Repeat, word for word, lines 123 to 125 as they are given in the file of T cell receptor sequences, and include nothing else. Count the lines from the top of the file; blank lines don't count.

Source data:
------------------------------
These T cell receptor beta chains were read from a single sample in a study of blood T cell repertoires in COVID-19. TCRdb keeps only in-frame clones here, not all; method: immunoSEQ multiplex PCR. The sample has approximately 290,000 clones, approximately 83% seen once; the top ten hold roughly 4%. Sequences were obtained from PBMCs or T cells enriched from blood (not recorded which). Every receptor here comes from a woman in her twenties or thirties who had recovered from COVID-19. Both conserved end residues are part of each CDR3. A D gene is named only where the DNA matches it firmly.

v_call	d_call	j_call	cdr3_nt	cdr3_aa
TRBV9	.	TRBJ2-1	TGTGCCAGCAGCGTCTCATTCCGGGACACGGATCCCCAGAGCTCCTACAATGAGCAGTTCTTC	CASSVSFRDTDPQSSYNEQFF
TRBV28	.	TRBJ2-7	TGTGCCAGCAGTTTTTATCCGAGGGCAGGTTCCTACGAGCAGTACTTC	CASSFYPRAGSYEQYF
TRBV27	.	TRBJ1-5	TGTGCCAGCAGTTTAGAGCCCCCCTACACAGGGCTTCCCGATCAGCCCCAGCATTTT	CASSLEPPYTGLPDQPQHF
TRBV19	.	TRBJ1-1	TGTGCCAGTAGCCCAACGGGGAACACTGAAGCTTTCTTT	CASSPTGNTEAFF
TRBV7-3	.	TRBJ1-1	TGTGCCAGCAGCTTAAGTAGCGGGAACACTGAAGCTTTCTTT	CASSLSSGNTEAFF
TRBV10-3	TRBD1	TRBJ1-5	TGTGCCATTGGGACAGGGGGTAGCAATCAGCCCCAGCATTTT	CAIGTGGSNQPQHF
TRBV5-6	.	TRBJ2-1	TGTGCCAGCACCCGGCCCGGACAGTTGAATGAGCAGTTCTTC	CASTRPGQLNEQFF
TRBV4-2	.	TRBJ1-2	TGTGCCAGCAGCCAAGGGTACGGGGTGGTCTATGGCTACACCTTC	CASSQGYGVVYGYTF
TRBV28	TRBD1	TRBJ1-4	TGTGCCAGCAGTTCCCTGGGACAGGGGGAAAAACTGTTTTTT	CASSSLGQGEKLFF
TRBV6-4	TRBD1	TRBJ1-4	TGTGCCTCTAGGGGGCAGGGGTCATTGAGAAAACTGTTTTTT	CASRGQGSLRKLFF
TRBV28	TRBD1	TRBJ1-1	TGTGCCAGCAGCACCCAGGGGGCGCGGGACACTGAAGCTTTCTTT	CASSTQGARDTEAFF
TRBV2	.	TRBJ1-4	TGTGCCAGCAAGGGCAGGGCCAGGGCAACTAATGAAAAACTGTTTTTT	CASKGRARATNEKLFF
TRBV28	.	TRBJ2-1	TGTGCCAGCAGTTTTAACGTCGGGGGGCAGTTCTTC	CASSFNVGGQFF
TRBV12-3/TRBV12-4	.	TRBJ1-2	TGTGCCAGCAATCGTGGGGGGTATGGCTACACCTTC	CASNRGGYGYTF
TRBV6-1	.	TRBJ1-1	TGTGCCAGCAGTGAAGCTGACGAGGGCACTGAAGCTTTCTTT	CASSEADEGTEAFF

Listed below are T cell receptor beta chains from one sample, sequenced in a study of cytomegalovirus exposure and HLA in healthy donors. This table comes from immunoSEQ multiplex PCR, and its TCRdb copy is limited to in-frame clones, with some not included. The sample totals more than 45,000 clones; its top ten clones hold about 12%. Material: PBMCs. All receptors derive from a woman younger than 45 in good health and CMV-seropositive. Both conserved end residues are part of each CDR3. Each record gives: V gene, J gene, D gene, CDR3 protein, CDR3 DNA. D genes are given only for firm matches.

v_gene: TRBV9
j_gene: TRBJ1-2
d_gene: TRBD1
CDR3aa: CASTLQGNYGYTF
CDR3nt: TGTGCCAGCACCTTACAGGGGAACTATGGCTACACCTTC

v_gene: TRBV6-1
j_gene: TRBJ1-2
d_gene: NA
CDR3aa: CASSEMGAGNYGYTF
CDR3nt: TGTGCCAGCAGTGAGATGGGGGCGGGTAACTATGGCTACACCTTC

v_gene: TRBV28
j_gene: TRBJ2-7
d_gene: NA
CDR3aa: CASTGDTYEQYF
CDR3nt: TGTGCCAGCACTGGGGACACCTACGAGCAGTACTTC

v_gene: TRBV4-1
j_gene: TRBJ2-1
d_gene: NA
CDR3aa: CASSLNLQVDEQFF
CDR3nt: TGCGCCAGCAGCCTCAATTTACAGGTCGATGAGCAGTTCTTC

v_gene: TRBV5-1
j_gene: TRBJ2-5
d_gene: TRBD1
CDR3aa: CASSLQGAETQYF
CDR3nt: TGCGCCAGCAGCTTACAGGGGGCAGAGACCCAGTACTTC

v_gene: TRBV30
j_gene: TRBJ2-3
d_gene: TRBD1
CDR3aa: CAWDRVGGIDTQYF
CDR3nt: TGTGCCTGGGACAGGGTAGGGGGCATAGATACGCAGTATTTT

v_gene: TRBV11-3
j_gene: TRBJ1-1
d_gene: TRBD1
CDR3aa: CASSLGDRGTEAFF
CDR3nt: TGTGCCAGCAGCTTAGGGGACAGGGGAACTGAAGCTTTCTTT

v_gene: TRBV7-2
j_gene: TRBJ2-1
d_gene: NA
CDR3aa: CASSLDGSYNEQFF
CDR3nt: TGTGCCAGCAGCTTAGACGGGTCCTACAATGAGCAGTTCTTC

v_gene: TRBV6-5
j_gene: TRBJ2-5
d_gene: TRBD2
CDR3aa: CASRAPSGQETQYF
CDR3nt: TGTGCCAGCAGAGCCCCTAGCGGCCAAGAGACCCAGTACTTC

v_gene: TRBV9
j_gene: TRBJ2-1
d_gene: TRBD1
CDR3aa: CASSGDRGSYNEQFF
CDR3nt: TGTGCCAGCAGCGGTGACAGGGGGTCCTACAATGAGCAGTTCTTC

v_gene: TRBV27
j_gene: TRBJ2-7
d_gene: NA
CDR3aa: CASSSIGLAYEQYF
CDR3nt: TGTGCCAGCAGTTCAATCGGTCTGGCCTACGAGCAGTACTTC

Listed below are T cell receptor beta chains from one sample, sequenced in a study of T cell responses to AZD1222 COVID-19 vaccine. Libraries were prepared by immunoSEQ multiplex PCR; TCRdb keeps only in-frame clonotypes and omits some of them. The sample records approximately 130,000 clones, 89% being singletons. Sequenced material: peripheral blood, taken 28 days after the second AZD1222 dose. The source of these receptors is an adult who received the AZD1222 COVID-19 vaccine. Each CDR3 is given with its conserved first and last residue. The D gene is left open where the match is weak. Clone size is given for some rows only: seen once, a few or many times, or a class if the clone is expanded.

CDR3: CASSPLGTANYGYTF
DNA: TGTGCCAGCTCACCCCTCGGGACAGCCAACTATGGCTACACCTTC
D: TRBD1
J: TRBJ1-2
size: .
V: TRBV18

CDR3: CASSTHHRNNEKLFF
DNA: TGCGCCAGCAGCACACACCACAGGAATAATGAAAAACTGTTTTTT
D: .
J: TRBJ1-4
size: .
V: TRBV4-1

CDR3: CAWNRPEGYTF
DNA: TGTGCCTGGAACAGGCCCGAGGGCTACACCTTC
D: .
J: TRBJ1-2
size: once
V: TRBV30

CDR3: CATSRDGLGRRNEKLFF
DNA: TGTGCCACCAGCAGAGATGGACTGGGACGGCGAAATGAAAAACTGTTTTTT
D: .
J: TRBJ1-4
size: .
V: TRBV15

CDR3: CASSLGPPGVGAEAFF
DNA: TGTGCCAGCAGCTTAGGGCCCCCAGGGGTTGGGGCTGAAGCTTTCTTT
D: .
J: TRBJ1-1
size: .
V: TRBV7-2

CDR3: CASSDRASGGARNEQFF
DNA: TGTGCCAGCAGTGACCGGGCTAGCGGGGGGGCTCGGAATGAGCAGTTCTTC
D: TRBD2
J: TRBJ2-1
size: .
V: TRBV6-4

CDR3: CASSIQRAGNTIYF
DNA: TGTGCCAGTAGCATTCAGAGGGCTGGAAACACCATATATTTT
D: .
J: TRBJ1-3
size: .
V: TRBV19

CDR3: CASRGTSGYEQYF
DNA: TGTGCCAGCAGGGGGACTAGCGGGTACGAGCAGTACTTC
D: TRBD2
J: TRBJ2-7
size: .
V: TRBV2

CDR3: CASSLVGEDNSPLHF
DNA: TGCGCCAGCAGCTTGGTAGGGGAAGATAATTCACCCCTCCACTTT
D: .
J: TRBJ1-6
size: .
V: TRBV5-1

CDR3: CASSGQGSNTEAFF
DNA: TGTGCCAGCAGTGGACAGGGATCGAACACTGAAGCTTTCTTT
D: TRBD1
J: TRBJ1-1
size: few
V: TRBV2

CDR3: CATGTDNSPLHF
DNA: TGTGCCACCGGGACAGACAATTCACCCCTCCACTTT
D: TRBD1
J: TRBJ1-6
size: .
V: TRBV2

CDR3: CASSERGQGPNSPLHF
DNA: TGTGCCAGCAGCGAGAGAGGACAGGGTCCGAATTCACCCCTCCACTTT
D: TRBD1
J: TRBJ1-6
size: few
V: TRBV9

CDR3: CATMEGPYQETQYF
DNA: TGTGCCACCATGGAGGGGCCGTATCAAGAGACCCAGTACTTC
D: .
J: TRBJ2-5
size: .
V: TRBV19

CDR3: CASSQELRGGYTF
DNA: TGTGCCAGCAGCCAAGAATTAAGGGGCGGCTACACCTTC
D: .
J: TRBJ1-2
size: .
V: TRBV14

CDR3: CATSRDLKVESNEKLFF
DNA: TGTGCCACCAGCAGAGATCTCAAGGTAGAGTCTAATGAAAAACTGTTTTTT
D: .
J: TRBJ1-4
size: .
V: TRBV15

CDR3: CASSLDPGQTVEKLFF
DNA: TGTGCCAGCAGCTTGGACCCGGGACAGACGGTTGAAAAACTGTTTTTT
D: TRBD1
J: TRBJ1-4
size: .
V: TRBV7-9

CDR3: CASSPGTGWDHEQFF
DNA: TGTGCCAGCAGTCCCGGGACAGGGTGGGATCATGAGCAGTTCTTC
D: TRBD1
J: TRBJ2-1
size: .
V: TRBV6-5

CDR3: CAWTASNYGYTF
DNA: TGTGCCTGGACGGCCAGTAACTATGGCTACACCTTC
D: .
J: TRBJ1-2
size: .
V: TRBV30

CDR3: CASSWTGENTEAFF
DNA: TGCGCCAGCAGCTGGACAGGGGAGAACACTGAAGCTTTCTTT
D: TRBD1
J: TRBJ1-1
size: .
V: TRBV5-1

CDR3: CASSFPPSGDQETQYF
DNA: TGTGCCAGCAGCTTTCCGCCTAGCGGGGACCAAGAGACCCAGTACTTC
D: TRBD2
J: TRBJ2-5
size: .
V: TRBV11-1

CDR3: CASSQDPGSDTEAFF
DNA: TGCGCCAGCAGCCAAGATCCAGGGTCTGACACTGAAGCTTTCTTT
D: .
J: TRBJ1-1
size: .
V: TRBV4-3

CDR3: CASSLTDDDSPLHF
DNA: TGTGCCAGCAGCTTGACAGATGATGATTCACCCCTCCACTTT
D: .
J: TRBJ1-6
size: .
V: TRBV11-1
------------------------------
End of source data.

CDR3: CASSLVGEDNSPLHF
DNA: TGCGCCAGCAGCTTGGTAGGGGAAGATAATTCACCCCTCCACTTT
D: .